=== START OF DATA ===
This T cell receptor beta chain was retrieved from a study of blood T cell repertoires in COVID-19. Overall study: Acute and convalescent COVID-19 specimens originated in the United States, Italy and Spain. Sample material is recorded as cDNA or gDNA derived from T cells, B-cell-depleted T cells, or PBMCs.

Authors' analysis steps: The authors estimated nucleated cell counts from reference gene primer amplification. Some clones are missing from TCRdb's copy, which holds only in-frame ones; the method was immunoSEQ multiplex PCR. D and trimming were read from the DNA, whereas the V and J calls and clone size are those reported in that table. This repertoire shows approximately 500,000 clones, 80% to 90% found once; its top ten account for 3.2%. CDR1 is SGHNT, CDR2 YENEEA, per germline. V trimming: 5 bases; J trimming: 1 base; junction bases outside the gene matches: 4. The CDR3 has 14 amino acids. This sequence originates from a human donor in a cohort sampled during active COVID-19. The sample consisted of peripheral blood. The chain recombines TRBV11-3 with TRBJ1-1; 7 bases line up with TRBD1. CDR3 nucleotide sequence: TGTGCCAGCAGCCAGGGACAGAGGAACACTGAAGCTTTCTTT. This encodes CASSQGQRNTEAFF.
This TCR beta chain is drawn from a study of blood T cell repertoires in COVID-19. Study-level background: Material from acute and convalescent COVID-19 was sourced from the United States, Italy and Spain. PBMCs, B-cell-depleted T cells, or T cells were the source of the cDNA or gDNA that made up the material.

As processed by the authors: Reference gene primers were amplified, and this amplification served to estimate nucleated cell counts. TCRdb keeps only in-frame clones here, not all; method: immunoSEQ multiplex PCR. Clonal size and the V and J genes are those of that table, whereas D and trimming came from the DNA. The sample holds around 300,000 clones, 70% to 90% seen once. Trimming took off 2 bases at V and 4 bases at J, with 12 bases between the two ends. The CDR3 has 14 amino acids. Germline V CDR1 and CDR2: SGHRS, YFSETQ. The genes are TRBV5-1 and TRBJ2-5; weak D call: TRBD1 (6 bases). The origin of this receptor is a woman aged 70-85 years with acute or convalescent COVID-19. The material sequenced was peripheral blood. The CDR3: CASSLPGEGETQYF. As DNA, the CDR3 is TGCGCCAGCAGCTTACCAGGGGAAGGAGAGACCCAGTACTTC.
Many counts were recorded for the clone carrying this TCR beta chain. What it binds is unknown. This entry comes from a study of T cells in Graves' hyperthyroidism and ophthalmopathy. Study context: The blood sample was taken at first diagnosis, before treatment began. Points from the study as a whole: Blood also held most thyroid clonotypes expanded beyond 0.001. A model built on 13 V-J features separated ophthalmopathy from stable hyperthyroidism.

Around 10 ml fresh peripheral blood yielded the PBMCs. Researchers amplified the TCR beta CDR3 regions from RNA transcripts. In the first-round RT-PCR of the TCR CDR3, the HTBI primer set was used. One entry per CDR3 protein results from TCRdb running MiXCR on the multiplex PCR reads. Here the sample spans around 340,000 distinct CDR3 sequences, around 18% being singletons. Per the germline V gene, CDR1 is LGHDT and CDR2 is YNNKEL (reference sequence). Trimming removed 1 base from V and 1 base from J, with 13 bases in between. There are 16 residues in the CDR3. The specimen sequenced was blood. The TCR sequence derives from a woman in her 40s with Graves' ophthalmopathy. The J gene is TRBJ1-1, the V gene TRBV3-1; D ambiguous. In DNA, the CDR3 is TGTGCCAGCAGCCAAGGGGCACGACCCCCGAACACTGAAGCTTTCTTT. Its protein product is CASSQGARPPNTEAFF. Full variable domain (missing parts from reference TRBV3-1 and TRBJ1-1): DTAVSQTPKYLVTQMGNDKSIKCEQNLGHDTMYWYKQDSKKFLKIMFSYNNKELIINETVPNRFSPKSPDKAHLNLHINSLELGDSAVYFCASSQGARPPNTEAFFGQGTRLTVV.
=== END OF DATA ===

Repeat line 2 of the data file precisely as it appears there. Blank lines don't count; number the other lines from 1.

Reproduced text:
Authors' analysis steps: The authors estimated nucleated cell counts from reference gene primer amplification. Some clones are missing from TCRdb's copy, which holds only in-frame ones; the method was immunoSEQ multiplex PCR. D and trimming were read from the DNA, whereas the V and J calls and clone size are those reported in that table. This repertoire shows approximately 500,000 clones, 80% to 90% found once; its top ten account for 3.2%. CDR1 is SGHNT, CDR2 YENEEA, per germline. V trimming: 5 bases; J trimming: 1 base; junction bases outside the gene matches: 4. The CDR3 has 14 amino acids. This sequence originates from a human donor in a cohort sampled during active COVID-19. The sample consisted of peripheral blood. The chain recombines TRBV11-3 with TRBJ1-1; 7 bases line up with TRBD1. CDR3 nucleotide sequence: TGTGCCAGCAGCCAGGGACAGAGGAACACTGAAGCTTTCTTT. This encodes CASSQGQRNTEAFF.